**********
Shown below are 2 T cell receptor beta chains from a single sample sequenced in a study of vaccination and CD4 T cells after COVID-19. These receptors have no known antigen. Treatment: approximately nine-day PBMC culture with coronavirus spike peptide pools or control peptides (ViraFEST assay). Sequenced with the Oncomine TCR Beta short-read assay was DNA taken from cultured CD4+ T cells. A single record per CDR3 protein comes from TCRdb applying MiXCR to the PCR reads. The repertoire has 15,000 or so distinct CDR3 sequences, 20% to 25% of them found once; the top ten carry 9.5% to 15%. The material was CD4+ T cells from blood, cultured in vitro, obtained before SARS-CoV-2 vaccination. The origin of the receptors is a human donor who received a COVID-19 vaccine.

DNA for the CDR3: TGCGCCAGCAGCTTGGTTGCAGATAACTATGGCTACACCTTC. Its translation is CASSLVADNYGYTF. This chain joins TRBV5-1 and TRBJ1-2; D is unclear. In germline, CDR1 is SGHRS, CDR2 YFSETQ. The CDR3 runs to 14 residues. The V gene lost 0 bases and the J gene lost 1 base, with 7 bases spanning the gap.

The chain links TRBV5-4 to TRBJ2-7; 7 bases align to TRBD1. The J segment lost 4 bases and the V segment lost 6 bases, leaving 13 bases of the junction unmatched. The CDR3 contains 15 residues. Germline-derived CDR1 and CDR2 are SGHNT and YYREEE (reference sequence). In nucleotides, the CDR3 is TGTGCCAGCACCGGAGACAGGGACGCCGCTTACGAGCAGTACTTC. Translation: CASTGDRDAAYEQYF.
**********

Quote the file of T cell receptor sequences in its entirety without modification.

Shown below are 2 T cell receptor beta chains from a single sample sequenced in a study of vaccination and CD4 T cells after COVID-19. These receptors have no known antigen. Treatment: approximately nine-day PBMC culture with coronavirus spike peptide pools or control peptides (ViraFEST assay). Sequenced with the Oncomine TCR Beta short-read assay was DNA taken from cultured CD4+ T cells. A single record per CDR3 protein comes from TCRdb applying MiXCR to the PCR reads. The repertoire has 15,000 or so distinct CDR3 sequences, 20% to 25% of them found once; the top ten carry 9.5% to 15%. The material was CD4+ T cells from blood, cultured in vitro, obtained before SARS-CoV-2 vaccination. The origin of the receptors is a human donor who received a COVID-19 vaccine.

DNA for the CDR3: TGCGCCAGCAGCTTGGTTGCAGATAACTATGGCTACACCTTC. Its translation is CASSLVADNYGYTF. This chain joins TRBV5-1 and TRBJ1-2; D is unclear. In germline, CDR1 is SGHRS, CDR2 YFSETQ. The CDR3 runs to 14 residues. The V gene lost 0 bases and the J gene lost 1 base, with 7 bases spanning the gap.

The chain links TRBV5-4 to TRBJ2-7; 7 bases align to TRBD1. The J segment lost 4 bases and the V segment lost 6 bases, leaving 13 bases of the junction unmatched. The CDR3 contains 15 residues. Germline-derived CDR1 and CDR2 are SGHNT and YYREEE (reference sequence). In nucleotides, the CDR3 is TGTGCCAGCACCGGAGACAGGGACGCCGCTTACGAGCAGTACTTC. Translation: CASTGDRDAAYEQYF.